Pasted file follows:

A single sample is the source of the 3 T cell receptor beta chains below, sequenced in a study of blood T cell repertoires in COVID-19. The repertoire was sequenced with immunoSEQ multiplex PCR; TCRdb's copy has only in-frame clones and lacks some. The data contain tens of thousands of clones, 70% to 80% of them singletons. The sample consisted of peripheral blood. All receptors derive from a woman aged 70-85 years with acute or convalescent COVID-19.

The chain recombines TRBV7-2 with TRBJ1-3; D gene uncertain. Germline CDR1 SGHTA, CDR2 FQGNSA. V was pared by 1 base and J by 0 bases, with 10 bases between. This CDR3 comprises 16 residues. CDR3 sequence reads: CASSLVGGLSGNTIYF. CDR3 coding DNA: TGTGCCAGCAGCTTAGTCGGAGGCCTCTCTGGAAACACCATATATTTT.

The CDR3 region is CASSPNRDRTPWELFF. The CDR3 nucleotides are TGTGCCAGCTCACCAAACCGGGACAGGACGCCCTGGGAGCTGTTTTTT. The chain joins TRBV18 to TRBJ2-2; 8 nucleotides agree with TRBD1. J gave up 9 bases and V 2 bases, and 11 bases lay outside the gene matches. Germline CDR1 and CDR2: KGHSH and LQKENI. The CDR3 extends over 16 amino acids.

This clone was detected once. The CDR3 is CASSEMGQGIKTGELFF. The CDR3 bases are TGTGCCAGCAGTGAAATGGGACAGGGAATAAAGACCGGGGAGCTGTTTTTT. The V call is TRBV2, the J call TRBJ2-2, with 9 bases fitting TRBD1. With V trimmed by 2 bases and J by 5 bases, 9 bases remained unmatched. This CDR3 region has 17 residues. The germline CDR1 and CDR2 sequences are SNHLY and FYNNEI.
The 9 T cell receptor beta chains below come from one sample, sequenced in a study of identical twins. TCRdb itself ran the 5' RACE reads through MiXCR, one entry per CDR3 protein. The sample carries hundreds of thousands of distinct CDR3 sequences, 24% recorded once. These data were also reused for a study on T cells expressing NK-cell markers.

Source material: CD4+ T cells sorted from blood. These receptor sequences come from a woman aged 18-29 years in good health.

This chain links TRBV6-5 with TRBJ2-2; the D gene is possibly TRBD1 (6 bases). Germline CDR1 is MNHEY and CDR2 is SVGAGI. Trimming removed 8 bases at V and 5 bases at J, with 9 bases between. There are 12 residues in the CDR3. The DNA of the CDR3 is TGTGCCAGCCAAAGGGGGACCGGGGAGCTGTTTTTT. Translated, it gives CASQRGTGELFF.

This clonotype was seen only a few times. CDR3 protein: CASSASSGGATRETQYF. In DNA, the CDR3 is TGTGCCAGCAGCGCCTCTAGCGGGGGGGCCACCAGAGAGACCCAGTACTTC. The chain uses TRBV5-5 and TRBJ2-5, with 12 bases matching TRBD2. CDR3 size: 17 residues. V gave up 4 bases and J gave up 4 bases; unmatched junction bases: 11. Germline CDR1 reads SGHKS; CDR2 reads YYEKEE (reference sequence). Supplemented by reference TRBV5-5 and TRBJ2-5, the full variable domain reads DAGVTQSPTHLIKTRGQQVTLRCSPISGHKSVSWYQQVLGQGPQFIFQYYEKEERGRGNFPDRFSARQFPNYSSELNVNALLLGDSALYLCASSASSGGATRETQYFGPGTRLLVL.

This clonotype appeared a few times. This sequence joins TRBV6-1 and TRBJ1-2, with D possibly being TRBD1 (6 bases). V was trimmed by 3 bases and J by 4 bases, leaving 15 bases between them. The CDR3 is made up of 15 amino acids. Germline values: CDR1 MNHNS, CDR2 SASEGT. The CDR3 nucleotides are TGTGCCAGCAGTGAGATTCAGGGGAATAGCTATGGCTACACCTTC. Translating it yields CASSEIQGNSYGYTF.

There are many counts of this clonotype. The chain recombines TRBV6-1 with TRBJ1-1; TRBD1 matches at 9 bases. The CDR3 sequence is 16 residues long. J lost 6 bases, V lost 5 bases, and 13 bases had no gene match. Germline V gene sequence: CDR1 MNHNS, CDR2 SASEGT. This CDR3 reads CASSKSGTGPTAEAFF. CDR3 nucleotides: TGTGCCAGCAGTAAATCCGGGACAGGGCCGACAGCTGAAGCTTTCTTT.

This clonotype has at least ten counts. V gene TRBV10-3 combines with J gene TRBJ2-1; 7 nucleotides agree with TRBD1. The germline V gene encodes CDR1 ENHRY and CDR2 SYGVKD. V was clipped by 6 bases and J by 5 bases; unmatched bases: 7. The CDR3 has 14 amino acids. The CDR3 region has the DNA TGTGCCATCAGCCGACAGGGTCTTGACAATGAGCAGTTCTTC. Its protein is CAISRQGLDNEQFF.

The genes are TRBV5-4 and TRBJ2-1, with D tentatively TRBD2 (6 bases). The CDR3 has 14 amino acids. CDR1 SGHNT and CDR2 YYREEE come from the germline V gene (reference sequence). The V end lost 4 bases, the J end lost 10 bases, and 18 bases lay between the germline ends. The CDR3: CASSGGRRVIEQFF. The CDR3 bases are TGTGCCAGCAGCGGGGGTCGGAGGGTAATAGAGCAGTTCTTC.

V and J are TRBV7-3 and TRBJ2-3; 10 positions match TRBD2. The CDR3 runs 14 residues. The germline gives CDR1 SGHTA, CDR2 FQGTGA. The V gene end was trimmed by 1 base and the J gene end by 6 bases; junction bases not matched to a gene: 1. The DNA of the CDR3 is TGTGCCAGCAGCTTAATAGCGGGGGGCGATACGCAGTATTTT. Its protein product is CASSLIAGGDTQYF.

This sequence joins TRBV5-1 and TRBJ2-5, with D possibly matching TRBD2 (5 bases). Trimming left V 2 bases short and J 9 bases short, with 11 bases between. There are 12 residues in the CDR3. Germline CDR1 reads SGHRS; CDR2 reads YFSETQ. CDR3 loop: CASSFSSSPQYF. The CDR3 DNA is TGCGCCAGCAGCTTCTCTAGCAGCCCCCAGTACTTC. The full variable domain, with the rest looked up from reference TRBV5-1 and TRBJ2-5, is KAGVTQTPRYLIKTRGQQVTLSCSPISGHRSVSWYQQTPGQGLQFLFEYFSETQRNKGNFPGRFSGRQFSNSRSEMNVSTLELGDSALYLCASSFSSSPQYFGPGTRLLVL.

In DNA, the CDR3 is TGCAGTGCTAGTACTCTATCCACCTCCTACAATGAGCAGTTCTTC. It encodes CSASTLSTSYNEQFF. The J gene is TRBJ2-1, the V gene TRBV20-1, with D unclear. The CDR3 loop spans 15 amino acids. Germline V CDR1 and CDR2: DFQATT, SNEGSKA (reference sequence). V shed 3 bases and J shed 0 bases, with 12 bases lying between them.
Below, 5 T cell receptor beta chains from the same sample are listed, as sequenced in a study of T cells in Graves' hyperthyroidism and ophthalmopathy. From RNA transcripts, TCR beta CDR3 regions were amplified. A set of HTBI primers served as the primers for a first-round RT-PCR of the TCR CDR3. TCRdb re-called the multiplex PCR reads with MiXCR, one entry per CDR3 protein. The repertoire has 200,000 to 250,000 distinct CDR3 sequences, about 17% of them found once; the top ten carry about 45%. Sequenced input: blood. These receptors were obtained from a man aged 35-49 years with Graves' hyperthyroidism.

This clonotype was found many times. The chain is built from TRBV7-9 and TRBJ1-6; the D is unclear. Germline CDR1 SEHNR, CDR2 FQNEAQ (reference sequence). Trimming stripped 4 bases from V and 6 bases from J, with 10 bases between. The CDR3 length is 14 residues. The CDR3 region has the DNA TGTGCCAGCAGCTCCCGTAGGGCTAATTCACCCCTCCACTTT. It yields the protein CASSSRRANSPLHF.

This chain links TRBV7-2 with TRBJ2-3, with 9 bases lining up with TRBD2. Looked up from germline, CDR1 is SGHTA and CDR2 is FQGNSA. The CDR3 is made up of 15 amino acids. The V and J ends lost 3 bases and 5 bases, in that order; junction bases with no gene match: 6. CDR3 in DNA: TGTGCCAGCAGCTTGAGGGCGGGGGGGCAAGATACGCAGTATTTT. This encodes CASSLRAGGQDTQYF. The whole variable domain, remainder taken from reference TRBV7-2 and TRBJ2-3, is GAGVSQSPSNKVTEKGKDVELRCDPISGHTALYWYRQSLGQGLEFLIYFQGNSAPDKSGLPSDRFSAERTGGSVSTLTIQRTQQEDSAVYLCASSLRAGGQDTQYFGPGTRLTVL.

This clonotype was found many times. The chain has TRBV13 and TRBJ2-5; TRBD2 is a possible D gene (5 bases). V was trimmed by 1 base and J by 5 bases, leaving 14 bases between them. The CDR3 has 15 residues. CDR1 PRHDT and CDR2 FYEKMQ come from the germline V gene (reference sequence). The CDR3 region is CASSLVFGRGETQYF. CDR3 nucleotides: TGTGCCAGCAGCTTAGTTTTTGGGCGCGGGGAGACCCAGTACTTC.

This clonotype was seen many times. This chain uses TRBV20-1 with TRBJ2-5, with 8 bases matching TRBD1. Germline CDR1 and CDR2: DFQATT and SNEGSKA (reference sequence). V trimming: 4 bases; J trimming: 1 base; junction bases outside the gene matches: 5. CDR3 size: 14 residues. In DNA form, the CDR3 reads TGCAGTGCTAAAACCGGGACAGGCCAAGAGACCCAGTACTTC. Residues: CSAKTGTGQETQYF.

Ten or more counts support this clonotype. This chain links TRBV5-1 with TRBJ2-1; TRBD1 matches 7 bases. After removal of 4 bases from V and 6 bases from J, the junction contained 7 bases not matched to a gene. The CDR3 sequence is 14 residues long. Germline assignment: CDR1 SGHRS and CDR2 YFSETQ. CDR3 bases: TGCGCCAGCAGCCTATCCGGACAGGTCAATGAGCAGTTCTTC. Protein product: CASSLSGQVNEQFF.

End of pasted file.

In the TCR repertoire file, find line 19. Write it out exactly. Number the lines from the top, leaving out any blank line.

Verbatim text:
This clonotype was found many times. The chain has TRBV13 and TRBJ2-5; TRBD2 is a possible D gene (5 bases). V was trimmed by 1 base and J by 5 bases, leaving 14 bases between them. The CDR3 has 15 residues. CDR1 PRHDT and CDR2 FYEKMQ come from the germline V gene (reference sequence). The CDR3 region is CASSLVFGRGETQYF. CDR3 nucleotides: TGTGCCAGCAGCTTAGTTTTTGGGCGCGGGGAGACCCAGTACTTC.